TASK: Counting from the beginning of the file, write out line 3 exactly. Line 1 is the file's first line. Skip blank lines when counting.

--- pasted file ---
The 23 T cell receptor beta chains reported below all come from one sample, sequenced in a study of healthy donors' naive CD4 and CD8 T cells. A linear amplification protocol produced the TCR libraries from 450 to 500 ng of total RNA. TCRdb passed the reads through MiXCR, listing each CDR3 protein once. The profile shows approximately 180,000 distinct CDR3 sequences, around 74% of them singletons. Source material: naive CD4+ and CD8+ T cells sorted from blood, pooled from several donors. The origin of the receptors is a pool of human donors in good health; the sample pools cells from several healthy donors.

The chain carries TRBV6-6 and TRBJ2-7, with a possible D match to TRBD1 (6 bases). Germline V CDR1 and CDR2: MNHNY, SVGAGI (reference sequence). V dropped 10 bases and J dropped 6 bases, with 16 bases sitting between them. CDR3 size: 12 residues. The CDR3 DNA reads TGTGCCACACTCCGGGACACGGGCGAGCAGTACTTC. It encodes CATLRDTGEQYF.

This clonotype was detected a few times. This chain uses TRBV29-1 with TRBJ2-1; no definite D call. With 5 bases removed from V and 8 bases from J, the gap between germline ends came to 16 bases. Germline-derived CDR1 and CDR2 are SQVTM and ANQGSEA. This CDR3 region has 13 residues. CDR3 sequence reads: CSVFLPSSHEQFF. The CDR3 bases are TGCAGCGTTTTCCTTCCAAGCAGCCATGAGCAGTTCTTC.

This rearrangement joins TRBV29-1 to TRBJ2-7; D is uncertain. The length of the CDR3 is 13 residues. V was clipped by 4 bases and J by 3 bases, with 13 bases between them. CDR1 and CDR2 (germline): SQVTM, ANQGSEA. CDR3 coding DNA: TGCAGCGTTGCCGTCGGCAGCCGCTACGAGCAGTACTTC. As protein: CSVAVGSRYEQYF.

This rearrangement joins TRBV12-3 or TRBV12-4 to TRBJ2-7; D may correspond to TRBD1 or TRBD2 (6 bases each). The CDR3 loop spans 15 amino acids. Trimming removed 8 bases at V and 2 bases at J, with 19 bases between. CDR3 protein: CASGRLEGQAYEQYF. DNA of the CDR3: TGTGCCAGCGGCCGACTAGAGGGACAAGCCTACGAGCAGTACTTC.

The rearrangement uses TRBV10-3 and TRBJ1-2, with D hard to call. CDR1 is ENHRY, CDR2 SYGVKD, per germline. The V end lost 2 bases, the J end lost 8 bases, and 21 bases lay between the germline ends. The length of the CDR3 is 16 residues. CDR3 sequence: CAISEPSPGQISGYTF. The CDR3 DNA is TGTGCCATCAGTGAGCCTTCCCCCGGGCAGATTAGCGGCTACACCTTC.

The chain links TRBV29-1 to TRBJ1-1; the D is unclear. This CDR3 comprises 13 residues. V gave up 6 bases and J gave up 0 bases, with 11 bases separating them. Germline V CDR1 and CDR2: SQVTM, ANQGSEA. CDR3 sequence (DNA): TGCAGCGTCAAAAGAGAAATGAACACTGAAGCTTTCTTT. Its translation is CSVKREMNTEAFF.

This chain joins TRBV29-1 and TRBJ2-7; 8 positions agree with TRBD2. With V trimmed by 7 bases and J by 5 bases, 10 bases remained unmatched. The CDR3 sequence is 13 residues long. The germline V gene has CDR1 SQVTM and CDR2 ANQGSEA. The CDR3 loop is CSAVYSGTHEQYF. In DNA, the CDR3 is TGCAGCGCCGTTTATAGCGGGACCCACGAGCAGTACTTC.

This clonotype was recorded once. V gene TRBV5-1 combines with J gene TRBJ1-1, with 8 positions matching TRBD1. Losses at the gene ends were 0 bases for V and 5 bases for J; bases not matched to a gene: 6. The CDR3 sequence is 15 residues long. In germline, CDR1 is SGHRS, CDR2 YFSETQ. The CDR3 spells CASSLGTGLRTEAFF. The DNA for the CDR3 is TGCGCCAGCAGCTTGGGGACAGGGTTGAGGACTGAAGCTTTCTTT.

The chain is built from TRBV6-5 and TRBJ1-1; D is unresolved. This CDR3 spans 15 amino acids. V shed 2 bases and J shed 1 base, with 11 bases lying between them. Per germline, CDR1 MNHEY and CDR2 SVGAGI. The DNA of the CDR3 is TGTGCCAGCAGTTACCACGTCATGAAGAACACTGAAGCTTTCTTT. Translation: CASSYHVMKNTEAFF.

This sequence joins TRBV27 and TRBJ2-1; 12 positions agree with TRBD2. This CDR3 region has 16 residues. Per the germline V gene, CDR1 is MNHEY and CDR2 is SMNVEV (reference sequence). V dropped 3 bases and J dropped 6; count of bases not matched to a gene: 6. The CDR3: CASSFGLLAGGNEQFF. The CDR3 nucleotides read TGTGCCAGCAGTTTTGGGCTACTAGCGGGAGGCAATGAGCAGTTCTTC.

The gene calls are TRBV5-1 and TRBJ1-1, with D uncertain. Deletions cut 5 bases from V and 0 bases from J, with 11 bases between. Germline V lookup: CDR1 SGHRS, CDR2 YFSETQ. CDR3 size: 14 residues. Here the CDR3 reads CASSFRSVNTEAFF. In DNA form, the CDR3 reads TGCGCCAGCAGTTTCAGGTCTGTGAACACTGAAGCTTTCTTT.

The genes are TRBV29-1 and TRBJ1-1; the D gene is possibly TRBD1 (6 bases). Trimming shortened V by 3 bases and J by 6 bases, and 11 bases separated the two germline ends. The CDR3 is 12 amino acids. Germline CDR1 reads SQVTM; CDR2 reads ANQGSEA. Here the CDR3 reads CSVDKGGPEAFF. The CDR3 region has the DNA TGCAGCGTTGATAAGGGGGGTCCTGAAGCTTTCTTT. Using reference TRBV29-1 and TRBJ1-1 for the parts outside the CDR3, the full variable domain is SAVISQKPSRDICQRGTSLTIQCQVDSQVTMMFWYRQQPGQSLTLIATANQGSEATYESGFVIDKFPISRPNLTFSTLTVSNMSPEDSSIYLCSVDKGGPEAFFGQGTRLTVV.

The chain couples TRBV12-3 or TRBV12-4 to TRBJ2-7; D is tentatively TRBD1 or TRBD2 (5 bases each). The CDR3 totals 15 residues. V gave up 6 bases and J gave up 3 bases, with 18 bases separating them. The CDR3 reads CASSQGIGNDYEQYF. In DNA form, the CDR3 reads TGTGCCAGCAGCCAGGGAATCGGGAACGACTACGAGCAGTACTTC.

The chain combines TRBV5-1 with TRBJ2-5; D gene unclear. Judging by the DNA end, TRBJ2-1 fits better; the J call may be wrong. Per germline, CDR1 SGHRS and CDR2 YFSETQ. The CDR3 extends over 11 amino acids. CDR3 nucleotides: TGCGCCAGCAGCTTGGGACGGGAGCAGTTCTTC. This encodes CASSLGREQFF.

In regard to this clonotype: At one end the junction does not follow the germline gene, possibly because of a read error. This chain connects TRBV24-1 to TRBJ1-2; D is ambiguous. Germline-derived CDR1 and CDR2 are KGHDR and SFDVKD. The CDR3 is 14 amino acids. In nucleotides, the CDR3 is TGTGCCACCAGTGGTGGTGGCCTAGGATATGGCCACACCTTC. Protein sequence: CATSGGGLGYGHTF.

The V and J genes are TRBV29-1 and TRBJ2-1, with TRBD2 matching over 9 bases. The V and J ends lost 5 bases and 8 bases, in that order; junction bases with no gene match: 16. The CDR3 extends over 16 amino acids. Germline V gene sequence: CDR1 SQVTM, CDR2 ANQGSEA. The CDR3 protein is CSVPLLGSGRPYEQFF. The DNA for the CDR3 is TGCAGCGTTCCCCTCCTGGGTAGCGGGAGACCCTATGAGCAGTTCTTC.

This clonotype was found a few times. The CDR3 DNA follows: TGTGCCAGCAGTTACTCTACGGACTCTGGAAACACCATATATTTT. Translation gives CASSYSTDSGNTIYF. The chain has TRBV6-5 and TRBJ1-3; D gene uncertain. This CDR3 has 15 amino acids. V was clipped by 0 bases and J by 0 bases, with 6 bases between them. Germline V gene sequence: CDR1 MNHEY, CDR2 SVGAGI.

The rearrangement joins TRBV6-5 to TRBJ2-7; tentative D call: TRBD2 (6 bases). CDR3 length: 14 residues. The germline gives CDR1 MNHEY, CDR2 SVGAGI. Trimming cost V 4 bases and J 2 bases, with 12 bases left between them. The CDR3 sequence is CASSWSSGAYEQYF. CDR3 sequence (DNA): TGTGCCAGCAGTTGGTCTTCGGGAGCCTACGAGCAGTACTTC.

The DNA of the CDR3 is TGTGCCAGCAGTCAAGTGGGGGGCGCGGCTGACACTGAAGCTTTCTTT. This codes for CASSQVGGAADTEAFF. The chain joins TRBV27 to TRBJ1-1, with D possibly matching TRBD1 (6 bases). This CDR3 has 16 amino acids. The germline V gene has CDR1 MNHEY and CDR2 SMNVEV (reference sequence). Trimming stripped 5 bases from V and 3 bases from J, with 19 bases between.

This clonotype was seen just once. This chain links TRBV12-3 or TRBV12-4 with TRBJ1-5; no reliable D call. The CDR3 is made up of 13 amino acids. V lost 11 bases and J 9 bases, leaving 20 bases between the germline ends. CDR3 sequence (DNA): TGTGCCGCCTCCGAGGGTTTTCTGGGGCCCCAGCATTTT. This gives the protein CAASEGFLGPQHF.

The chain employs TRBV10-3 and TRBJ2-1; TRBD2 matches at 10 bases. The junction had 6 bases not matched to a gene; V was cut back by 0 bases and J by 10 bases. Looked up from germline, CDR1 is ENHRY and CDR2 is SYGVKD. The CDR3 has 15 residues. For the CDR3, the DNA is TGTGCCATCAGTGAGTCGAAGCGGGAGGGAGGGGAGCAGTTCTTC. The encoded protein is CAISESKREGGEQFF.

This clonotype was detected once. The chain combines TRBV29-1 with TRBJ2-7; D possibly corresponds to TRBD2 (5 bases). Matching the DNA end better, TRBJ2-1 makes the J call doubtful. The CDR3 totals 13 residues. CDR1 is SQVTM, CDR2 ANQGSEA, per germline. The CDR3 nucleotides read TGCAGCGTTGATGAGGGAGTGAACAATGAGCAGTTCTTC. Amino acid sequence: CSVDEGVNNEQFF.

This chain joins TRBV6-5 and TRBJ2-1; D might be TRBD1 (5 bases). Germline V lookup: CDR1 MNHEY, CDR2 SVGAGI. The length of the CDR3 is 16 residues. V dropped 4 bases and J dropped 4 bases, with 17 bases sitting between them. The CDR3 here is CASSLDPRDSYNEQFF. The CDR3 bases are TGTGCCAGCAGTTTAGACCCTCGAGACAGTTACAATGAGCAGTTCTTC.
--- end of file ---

This clonotype was detected a few times. This chain uses TRBV29-1 with TRBJ2-1; no definite D call. With 5 bases removed from V and 8 bases from J, the gap between germline ends came to 16 bases. Germline-derived CDR1 and CDR2 are SQVTM and ANQGSEA. This CDR3 region has 13 residues. CDR3 sequence reads: CSVFLPSSHEQFF. The CDR3 bases are TGCAGCGTTTTCCTTCCAAGCAGCCATGAGCAGTTCTTC.